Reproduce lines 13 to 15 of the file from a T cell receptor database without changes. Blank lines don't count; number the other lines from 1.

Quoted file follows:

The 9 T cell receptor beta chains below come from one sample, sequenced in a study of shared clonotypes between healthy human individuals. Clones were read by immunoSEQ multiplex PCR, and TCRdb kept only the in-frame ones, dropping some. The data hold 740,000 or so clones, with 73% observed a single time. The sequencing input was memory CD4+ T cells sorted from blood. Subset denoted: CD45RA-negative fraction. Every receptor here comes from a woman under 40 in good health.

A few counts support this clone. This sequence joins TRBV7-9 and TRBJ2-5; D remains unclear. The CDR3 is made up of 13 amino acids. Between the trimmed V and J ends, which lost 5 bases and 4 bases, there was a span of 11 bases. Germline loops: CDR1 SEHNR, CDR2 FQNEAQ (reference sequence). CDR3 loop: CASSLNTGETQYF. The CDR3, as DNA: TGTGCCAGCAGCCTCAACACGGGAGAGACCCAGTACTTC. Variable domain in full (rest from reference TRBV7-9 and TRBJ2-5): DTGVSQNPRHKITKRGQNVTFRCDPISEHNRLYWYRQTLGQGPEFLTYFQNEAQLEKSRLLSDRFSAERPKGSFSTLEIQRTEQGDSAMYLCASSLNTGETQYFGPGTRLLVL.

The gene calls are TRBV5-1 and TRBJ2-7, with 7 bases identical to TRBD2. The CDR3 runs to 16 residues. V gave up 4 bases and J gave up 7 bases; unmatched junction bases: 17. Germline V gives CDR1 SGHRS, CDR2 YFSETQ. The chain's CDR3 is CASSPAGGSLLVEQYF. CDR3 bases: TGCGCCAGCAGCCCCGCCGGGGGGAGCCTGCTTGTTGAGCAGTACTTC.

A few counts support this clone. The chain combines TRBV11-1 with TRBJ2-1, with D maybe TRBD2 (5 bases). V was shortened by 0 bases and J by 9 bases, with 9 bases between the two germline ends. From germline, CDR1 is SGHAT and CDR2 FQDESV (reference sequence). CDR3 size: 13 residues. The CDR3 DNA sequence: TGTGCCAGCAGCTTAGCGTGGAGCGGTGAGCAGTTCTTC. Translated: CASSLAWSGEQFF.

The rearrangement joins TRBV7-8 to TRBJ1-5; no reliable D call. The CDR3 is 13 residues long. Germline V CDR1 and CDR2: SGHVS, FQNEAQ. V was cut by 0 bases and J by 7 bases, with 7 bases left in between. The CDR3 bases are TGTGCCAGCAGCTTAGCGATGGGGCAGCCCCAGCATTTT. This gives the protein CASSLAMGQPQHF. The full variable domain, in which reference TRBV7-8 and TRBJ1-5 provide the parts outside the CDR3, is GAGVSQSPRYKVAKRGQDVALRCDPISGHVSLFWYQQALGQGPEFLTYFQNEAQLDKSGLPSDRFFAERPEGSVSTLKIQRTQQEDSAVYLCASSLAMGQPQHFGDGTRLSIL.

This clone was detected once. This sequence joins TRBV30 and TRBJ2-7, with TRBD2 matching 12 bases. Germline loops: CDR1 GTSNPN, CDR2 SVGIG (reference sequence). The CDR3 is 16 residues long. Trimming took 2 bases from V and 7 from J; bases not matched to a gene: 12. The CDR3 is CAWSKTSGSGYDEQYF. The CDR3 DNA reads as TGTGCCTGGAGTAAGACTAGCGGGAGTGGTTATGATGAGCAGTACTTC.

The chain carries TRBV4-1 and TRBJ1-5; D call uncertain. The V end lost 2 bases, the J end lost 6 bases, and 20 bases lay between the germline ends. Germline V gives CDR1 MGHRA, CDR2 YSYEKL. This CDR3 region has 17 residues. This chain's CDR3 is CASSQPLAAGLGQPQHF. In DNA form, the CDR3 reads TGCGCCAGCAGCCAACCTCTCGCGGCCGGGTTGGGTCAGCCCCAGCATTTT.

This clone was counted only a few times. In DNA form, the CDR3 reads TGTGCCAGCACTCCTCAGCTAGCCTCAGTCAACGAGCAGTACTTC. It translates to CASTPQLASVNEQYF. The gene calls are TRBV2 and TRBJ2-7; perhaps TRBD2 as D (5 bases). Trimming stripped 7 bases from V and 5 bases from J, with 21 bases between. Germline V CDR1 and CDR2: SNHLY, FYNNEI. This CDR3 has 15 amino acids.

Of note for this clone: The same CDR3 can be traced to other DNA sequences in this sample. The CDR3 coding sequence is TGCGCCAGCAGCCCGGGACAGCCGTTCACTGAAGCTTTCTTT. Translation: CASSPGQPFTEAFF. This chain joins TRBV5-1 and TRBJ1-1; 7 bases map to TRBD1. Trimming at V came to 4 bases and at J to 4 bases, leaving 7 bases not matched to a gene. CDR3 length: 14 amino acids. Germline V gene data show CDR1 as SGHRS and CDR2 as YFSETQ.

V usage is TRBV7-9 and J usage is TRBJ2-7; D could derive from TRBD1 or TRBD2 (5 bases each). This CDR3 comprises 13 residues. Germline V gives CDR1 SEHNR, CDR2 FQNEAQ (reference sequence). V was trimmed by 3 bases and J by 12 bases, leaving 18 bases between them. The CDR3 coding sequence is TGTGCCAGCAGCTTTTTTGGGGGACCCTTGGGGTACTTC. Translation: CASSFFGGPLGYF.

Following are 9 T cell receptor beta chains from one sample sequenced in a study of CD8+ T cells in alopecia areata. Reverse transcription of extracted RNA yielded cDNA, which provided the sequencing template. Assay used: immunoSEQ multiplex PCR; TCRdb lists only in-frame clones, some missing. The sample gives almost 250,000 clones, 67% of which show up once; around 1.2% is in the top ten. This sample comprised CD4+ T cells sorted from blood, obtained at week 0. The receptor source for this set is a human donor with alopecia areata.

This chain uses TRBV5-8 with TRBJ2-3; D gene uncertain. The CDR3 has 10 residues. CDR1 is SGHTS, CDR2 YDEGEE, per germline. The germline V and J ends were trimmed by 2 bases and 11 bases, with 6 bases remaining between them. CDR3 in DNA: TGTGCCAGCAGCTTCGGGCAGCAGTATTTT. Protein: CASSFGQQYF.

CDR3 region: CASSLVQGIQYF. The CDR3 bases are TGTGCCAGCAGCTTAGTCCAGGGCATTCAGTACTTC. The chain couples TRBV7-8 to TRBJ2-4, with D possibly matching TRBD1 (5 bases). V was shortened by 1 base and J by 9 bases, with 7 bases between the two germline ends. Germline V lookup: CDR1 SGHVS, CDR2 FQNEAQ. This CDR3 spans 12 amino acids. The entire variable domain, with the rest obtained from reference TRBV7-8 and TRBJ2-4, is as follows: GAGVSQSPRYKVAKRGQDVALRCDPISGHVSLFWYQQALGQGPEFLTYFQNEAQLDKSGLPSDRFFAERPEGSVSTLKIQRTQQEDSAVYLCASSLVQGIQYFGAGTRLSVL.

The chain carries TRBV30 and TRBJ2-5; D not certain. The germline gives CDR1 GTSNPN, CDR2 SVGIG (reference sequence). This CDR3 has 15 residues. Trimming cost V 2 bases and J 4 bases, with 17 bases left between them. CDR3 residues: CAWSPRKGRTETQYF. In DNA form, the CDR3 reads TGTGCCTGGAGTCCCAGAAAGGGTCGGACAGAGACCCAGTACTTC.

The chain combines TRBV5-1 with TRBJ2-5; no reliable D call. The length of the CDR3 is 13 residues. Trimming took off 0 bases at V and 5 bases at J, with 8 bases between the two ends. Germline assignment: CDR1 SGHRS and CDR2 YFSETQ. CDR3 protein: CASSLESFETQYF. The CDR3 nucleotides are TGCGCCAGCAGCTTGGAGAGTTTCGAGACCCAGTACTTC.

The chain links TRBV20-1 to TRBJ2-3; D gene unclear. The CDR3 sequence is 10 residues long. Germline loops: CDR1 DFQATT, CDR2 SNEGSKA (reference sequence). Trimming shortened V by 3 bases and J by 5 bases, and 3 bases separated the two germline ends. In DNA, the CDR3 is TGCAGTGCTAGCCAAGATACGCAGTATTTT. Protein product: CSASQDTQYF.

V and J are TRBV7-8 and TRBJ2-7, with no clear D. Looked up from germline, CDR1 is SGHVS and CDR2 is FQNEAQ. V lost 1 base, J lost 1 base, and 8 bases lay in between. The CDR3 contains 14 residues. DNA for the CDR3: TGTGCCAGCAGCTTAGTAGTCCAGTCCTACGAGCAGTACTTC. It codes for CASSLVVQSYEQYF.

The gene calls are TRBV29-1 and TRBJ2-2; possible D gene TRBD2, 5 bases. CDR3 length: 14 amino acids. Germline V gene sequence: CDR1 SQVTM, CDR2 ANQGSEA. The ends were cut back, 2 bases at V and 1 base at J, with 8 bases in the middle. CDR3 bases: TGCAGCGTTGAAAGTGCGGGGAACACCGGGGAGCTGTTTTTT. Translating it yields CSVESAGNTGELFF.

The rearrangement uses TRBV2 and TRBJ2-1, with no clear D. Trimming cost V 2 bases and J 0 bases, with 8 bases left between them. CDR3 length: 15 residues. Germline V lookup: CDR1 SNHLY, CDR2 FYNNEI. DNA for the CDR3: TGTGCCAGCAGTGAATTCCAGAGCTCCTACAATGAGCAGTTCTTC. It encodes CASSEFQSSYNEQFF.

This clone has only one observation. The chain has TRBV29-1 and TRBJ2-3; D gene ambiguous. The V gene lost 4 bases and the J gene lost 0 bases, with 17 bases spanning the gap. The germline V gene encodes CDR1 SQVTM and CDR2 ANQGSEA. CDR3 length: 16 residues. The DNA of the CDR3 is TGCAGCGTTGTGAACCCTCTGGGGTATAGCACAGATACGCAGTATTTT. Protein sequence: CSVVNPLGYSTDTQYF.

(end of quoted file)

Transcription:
CDR3 region: CASSLVQGIQYF. The CDR3 bases are TGTGCCAGCAGCTTAGTCCAGGGCATTCAGTACTTC. The chain couples TRBV7-8 to TRBJ2-4, with D possibly matching TRBD1 (5 bases). V was shortened by 1 base and J by 9 bases, with 7 bases between the two germline ends. Germline V lookup: CDR1 SGHVS, CDR2 FQNEAQ. This CDR3 spans 12 amino acids. The entire variable domain, with the rest obtained from reference TRBV7-8 and TRBJ2-4, is as follows: GAGVSQSPRYKVAKRGQDVALRCDPISGHVSLFWYQQALGQGPEFLTYFQNEAQLDKSGLPSDRFFAERPEGSVSTLKIQRTQQEDSAVYLCASSLVQGIQYFGAGTRLSVL.

The chain carries TRBV30 and TRBJ2-5; D not certain. The germline gives CDR1 GTSNPN, CDR2 SVGIG (reference sequence). This CDR3 has 15 residues. Trimming cost V 2 bases and J 4 bases, with 17 bases left between them. CDR3 residues: CAWSPRKGRTETQYF. In DNA form, the CDR3 reads TGTGCCTGGAGTCCCAGAAAGGGTCGGACAGAGACCCAGTACTTC.

The chain combines TRBV5-1 with TRBJ2-5; no reliable D call. The length of the CDR3 is 13 residues. Trimming took off 0 bases at V and 5 bases at J, with 8 bases between the two ends. Germline assignment: CDR1 SGHRS and CDR2 YFSETQ. CDR3 protein: CASSLESFETQYF. The CDR3 nucleotides are TGCGCCAGCAGCTTGGAGAGTTTCGAGACCCAGTACTTC.